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posted by Mcable at 1:05 PM on November 5, 2011


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posted by 4ster at 1:14 PM on November 5, 2011


My two favorite Andy Rooney videos:

Andy Rooney on landing at Utah Beach after D-Day.

Andy Rooney gets cranky when he's interviewed by Sacha Baron Cohen (in character as Ali G).
posted by sharkfu at 1:17 PM on November 5, 2011 [2 favorites]


Seeing his obit on TV this morning, I found myself smiling at the end of the clip which was him speaking on his final segment.

The sound was off. And I found myself smiling. Maybe crusty is the way to go.
posted by goalyeehah at 1:20 PM on November 5, 2011


Rooney was the source of some pretty great laughter for me, both with his segments and with the myriad imitations of his segment. I am sorry he's gone.
posted by Joey Michaels at 1:45 PM on November 5, 2011


Like zardoz, I loved watching Andy Rooney when I was a little kid.
posted by straight at 2:26 PM on November 5, 2011


Yikes! AR had aged 20 years since I saw him...20 years ago.
posted by telstar at 2:52 PM on November 5, 2011


Never a 60 Minutes fan, but I did enjoy one time, while passing by a TV somewhere, when I heard AR say that one thing you could always be sure of with vacation spots — you’d never see anyone there who looked anything like the people in the tourist brochures.
posted by LeLiLo at 2:55 PM on November 5, 2011


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posted by snsranch at 3:38 PM on November 5, 2011


Now there was a gentleman who knew how to write an essay.

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posted by By The Grace of God at 3:42 PM on November 5, 2011


At least 25 years ago, maybe more, I read or watched a piece by Andy Rooney in which he criticized the Beatles for "confusing obscurity with depth." Being a massive Beatles fan, of course, I immediately decided that Andy Rooney was dead to me. However, as someone who has spent a good chunk of my career in the art world (and specifically having to deal with contemporary art and artists), I have lost track of the number of times I have had cause to criticize some project on the grounds that it "confuses obscurity with depth." So for that pithy insight alone, Andy Rooney will never be fully dead to me after all.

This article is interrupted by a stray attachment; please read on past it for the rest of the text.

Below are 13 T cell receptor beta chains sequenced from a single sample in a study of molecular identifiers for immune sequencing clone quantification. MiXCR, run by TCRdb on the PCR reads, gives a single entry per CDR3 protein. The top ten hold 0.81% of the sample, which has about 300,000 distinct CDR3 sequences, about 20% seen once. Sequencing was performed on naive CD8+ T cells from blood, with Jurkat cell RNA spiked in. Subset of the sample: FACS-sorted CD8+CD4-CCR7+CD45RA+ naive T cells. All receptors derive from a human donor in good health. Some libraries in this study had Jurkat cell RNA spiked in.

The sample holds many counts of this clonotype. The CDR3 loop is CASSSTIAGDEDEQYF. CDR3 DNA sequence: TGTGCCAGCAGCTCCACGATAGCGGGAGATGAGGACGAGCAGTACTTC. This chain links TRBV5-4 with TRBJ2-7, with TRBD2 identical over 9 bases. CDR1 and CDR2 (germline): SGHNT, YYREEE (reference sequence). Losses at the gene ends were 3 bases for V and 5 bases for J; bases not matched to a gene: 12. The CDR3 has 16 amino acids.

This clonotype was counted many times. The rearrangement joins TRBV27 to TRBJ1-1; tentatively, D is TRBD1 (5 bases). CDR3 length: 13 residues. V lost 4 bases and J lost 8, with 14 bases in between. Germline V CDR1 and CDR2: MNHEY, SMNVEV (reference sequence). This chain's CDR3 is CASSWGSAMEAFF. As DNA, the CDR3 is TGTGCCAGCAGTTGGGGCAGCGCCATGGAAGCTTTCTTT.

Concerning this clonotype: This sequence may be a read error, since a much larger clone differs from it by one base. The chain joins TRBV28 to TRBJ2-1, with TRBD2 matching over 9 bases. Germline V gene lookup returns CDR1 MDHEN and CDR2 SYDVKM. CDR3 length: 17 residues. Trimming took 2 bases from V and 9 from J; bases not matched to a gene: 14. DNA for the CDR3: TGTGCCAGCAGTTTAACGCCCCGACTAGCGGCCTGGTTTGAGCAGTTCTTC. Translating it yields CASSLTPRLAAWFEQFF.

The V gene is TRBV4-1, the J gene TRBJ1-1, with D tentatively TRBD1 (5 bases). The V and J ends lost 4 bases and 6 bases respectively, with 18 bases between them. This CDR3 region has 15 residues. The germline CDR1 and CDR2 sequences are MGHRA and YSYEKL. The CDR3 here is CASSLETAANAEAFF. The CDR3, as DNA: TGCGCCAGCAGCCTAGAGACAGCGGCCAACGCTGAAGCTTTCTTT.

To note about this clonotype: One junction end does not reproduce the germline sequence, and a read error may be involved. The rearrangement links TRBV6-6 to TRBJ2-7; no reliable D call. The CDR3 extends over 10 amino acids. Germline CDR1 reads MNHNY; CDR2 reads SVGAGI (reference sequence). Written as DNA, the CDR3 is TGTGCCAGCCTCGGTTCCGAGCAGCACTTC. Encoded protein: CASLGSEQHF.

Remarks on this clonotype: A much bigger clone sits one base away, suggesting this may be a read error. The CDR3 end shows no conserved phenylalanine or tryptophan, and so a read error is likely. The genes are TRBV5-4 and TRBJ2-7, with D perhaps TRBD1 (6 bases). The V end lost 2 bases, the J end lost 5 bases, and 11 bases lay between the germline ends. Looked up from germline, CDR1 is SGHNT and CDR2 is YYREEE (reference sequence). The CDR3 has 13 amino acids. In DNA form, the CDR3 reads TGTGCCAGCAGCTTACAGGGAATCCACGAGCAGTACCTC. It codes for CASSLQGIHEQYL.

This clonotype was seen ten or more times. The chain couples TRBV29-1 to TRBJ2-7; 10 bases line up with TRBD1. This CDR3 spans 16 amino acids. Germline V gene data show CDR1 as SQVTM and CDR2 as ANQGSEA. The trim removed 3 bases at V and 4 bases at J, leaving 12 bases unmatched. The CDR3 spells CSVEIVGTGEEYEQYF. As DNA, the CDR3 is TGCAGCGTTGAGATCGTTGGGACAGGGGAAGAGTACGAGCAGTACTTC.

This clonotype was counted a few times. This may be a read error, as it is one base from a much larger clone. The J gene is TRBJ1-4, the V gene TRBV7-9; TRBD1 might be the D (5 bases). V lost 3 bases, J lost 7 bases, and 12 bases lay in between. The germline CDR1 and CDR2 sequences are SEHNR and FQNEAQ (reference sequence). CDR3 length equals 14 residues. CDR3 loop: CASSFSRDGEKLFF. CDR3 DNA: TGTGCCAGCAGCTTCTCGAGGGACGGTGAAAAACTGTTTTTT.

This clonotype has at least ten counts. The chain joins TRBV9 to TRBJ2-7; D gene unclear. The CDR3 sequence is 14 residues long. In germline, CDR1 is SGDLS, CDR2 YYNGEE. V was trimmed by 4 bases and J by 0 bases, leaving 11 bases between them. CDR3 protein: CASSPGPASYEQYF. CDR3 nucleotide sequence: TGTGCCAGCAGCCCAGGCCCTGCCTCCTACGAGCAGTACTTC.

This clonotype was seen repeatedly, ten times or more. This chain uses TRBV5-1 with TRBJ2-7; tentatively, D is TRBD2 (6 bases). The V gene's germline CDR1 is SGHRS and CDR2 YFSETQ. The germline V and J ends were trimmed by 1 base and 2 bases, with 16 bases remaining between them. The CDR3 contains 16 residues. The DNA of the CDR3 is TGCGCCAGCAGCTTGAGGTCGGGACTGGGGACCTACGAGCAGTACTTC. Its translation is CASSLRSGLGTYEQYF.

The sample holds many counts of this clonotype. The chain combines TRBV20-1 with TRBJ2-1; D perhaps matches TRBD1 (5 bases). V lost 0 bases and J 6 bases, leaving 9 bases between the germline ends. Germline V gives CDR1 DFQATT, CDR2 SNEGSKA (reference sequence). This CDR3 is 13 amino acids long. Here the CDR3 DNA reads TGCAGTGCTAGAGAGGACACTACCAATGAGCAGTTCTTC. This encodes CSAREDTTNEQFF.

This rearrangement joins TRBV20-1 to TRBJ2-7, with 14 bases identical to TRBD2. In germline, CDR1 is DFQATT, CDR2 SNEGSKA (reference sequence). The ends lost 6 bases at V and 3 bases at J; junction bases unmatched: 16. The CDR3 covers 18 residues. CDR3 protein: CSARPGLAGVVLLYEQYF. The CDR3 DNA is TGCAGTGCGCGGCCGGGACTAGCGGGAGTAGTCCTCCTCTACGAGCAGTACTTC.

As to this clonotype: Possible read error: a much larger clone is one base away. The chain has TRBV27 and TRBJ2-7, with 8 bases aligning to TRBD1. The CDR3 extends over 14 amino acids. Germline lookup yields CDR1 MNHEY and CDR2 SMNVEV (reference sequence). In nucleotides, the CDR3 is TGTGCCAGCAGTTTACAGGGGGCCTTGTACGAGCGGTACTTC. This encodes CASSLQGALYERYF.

posted by scody at 3:46 PM on November 5, 2011 [1 favorite]


Here's to you, Andy.

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posted by arcticseal at 4:39 PM on November 5, 2011


Roughly 15 years ago, I waited on Andy Rooney in a bookstore. We didn't have the book he wanted in stock. He was very polite about it, but I couldn't shake the fear that I'd turn on the TV and see his heavy browed visage saying "Don't ya just hate it when these idiot clerks cant find your book?"

I'll still miss him. RIP.
posted by jonmc at 5:06 PM on November 5, 2011 [2 favorites]


I regret that my time with Mr. Rooney was shorter than it could have been. Now I can regret that it won't be longer. Rest in peace, Andy.

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posted by faceonmars at 5:31 PM on November 5, 2011


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posted by SLC Mom at 6:07 PM on November 5, 2011


Just think, without him, there would be no Seinfeld.

R.I.P.
posted by Eideteker at 6:42 PM on November 5, 2011 [1 favorite]


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posted by ooklala at 7:22 PM on November 5, 2011


Thank you for being a rare voice of reason and level-headed sanity in this ridiculous world. With my utmost respect, R.I.P.
posted by Mael Oui at 7:26 PM on November 5, 2011


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posted by dopeypanda at 7:52 PM on November 5, 2011


"You know what I hate about being dead?"
posted by klangklangston at 8:22 PM on November 5, 2011 [1 favorite]


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posted by liza at 9:17 PM on November 5, 2011


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posted by jrochest at 9:17 PM on November 5, 2011


Thanks for being damned good at what you did for a very long time, Andy. I will miss you very much.

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posted by bearwife at 11:01 PM on November 5, 2011


From page 150 of Years of Minutes by Andy Rooney:
Every December around Christmas, CBS News used to broadcast an hour long review of the past year. They were fun and satisfying to make because there was so much material available. I was assigned to do the year 1989 and it led to one of the most unpleasant incidents of my long career in television. It'll end up in my obituary and I hate the thought almost as much as the thought of dying.
He knew what people who didn't know the full story were going to say about him when he wrote those lines over 7 years ago. He pretty clearly never held the racists beliefs attributed to him by the writer for the Advocate. It seems highly unlikely that a writer who had no recording device in 1990 would be the only person to ever get him "on the record" saying something racist and this one-time event in one of the longest careers in the public eye would be exposed in an interview with a gay writer for a gay paper angry about Rooney's insensitivity about AIDS. Given everything else in Rooney's history of civil rights reporting and African American solidarity, I can't think of anything more suspect.